Series creator Jason George based the new Netflix series Into the Night on a 2015 Polish science fiction novel.

The glorious sight of the sun's rays peeking over the horizon as it rises has inspired mankind for millennia. But what if the sun brought death, literally killing people where they stand? That's the premise behind the pulse-pounding Belgian science fiction drama, Into the Night, that recently debuted on Netflix. It's a fast-paced, engrossing, and enormously entertaining series that will definitely leave you wanting more.

(Some spoilers below, mostly for the novel.)

The series is based on a 2015 novel called The Old Axolotl, by the visionary Polish science fiction writer Jacek Dukaj, who has been compared to his compatriot, Stanislaw Lem. The novel exists entirely in digital format, designed to be read solely on tablets, smartphones, e-readers, and computers. While most e-books simply recreate the printed text in an electronic medium, Dukaj designed his novel to be something more.

There's the central narrative text, of course (more about that below), but much of the background information—the traditional world-building, if you will—is contained in detailed footnotes, which readers can access via hyperlinks. There is also a lot of multimedia incorporated into the book, including stunning illustrations by Maciej Panasiuk (you can see some of them here), and 3D-printable designs and diagrams for futuristic robots depicted in the novel.

The Old Axolotl opens on a typical day on Earth, until a mysterious "neutron wave" sweeps across the globe, instantly killing every living thing (all organic life) in its path. A very few people had just enough time to upload their consciousness into a virtual reality game called InSoul3—essentially Second Life (it's an outdated and unpopular gaming platform before the catastrophe). Those who survived beyond the immediate upload managed to jump into so-called "mechs." They are, in essence, machines merged with human consciousness, albeit an incomplete version of that consciousness. They are something new.

On the face of it, the novel fits right into the current TV landscape, where recent shows like Westworld, Altered Carbon, Devs, and even the new comedy Upload, have all explored the same fundamental theme of what it means to be a human, as compared to, say, a machine or AI/avatar with human consciousness. But do we really need a Belgian version of those shows?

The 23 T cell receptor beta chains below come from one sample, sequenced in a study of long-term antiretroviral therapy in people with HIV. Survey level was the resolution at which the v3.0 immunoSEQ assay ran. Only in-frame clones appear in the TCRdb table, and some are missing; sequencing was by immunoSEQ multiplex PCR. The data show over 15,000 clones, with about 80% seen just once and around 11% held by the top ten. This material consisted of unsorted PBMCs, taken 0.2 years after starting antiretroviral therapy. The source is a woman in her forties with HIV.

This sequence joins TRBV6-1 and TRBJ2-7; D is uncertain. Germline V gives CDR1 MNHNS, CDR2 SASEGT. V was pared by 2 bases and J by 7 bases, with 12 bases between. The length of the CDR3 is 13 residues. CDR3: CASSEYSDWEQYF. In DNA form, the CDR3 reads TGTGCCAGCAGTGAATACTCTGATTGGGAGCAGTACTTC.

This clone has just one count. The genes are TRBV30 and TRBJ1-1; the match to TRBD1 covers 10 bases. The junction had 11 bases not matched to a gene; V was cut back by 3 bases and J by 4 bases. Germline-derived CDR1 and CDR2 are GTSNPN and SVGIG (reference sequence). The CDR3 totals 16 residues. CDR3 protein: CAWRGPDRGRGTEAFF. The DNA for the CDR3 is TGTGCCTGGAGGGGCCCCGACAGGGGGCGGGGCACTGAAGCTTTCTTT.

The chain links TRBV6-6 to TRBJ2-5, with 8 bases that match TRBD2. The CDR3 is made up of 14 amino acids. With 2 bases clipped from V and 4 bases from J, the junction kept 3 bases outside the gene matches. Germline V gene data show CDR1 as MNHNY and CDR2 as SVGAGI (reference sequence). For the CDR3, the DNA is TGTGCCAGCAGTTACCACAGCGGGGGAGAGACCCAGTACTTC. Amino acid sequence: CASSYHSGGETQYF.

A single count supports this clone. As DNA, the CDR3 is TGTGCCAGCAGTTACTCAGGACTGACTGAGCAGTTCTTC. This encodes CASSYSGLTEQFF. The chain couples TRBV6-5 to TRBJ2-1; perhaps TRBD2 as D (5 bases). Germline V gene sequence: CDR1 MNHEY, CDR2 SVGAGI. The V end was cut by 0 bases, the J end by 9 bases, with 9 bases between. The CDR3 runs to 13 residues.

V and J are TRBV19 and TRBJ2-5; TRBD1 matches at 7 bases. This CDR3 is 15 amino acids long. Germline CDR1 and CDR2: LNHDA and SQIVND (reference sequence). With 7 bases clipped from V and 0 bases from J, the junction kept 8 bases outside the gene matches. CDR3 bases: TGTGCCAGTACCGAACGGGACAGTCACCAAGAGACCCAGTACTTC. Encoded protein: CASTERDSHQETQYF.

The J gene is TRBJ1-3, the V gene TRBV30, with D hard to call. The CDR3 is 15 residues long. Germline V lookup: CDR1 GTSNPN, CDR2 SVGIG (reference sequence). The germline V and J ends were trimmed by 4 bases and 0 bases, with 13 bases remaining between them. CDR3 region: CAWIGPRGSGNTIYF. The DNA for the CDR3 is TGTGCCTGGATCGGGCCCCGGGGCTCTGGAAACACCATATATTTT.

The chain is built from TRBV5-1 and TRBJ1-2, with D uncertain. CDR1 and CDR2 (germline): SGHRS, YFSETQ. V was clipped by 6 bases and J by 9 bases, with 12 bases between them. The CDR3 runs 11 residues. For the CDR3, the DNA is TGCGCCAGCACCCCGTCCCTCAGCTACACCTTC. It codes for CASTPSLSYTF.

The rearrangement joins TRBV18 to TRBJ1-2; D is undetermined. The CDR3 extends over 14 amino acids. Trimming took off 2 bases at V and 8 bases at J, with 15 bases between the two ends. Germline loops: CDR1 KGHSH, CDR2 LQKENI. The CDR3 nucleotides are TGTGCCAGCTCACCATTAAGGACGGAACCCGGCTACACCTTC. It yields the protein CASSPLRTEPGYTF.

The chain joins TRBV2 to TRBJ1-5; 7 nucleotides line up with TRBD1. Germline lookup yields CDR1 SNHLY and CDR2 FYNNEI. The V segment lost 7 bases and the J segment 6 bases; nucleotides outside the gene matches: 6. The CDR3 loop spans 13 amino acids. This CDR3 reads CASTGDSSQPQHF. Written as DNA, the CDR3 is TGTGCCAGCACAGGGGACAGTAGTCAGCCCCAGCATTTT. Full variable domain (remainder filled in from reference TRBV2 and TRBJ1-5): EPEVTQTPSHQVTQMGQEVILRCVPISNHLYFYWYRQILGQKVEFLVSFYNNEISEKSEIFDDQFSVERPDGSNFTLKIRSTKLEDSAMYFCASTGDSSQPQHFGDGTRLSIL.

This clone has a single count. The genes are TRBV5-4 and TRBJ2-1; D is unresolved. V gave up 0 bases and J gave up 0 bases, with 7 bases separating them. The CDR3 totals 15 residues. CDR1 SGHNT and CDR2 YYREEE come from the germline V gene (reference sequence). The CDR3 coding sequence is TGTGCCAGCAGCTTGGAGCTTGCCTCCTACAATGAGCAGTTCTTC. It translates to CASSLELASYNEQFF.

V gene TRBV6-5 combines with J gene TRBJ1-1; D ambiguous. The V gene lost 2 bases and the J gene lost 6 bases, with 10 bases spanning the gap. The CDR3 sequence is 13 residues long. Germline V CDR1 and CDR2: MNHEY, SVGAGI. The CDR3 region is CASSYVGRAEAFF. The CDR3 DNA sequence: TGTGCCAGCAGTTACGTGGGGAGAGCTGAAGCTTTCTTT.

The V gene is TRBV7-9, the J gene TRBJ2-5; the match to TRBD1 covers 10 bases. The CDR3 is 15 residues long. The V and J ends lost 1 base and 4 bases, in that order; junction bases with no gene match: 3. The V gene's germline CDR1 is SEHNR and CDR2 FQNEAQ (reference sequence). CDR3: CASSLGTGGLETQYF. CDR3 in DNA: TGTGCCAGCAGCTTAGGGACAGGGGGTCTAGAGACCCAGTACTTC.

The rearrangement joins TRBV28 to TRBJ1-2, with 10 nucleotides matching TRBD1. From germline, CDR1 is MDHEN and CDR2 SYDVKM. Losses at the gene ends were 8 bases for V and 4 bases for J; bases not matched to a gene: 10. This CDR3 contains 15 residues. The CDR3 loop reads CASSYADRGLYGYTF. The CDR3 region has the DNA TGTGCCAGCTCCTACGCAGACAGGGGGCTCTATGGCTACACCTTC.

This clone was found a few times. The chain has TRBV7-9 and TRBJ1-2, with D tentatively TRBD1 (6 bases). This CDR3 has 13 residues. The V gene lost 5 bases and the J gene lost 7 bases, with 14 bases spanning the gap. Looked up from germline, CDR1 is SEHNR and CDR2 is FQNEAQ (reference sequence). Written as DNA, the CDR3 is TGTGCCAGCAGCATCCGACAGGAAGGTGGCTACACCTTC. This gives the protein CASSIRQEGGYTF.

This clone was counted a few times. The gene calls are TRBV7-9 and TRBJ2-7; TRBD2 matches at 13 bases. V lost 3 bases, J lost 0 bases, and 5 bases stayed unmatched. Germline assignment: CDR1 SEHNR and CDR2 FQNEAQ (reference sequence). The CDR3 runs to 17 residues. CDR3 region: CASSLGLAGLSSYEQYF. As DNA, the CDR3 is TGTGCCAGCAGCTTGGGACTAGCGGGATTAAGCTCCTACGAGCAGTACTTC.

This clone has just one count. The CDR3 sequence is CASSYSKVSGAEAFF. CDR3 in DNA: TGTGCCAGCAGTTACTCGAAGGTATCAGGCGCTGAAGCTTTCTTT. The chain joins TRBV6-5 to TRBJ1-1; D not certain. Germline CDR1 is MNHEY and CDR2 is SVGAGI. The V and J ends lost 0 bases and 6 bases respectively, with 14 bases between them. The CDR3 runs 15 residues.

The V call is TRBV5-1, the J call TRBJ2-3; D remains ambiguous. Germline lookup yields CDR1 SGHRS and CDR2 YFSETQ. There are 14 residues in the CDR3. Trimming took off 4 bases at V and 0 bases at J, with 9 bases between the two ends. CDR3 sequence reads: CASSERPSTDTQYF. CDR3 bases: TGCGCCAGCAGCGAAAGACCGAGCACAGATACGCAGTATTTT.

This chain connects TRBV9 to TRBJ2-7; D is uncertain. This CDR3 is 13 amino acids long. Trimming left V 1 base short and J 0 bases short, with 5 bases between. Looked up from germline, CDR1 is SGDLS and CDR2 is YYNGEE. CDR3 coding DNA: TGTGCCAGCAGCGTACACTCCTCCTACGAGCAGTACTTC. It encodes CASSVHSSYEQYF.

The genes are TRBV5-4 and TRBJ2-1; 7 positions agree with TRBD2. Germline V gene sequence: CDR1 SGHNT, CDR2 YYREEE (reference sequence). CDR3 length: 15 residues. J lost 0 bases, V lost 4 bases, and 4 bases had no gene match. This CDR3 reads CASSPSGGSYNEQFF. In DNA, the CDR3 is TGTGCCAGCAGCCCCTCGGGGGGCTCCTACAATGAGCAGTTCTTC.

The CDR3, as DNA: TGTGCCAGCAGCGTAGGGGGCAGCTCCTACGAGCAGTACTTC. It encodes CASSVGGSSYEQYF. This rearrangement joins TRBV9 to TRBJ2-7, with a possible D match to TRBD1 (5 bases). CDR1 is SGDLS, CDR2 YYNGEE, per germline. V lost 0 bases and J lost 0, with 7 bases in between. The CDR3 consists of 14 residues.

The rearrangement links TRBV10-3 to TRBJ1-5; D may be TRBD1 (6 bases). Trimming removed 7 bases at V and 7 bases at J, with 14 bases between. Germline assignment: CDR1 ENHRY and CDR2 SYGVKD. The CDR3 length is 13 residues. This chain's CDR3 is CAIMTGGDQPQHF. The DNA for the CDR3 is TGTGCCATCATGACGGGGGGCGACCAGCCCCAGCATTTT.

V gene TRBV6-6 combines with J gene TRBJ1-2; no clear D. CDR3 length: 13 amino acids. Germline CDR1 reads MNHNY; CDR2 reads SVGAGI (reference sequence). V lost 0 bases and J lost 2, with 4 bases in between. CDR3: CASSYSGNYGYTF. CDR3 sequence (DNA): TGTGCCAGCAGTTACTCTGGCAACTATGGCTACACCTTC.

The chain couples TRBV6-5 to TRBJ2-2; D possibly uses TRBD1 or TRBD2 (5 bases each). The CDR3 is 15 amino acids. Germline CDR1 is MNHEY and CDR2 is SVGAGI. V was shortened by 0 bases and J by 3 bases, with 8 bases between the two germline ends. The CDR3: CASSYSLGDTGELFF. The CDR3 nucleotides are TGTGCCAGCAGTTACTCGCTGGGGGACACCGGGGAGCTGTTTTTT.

In the case of Into the Night, the answer is yes, although what makes it so utterly compelling is the fact that it focuses entirely on the moments before and immediately after the initial catastrophic event, following a small group of people just trying to survive. That makes it almost a prequel to Dukaj's novel. (Dukaj served as an executive producer on the show.) Per the official premise: "Passengers and crew aboard a hijacked overnight flight scramble to outrace the sun as a mysterious cosmic event wreaks havoc on the world below."

  • This plane is about to become a lifeboat for its passengers. Netflix
  • Sylvie (Pauline Etienne) is grieving and nearly misses her flight. YouTube/Netflix
  • Social influencer Ines (Alba Gaïa Bellugi) starts seeing some worrisome signs on her phone. Netflix
  • People are dropping dead where they stand YouTube/Netflix
  • A desperate NATO officer, Terenzio (Stéfano Cassetti) hijacks the plane and forces it to take off. Netflix
  • Co-pilot Mathieu (Laurent Capelluto) urges everyone to remain calm. YouTube/Netflix
  • Now can we panic? Terenzio accidentally shoots Mathieu and home care nurse Laura (Babetida Sadjo) patches him up. Netflix
  • A passenger falls ill and dies. Netflix
  • Sylvie confronts Ayaz (Mehmet Kurtuluş) about the dead passenger. Netflix
  • Dominick was supposed to be on his way to Moscow for a life-saving operation. Netflix
  • Flight attendant Gabrielle (Astrid Whettnall) has concerns. Netflix
  • This is her unimpressed face. Netflix
  • Read More – Source [contf] [contfnew]


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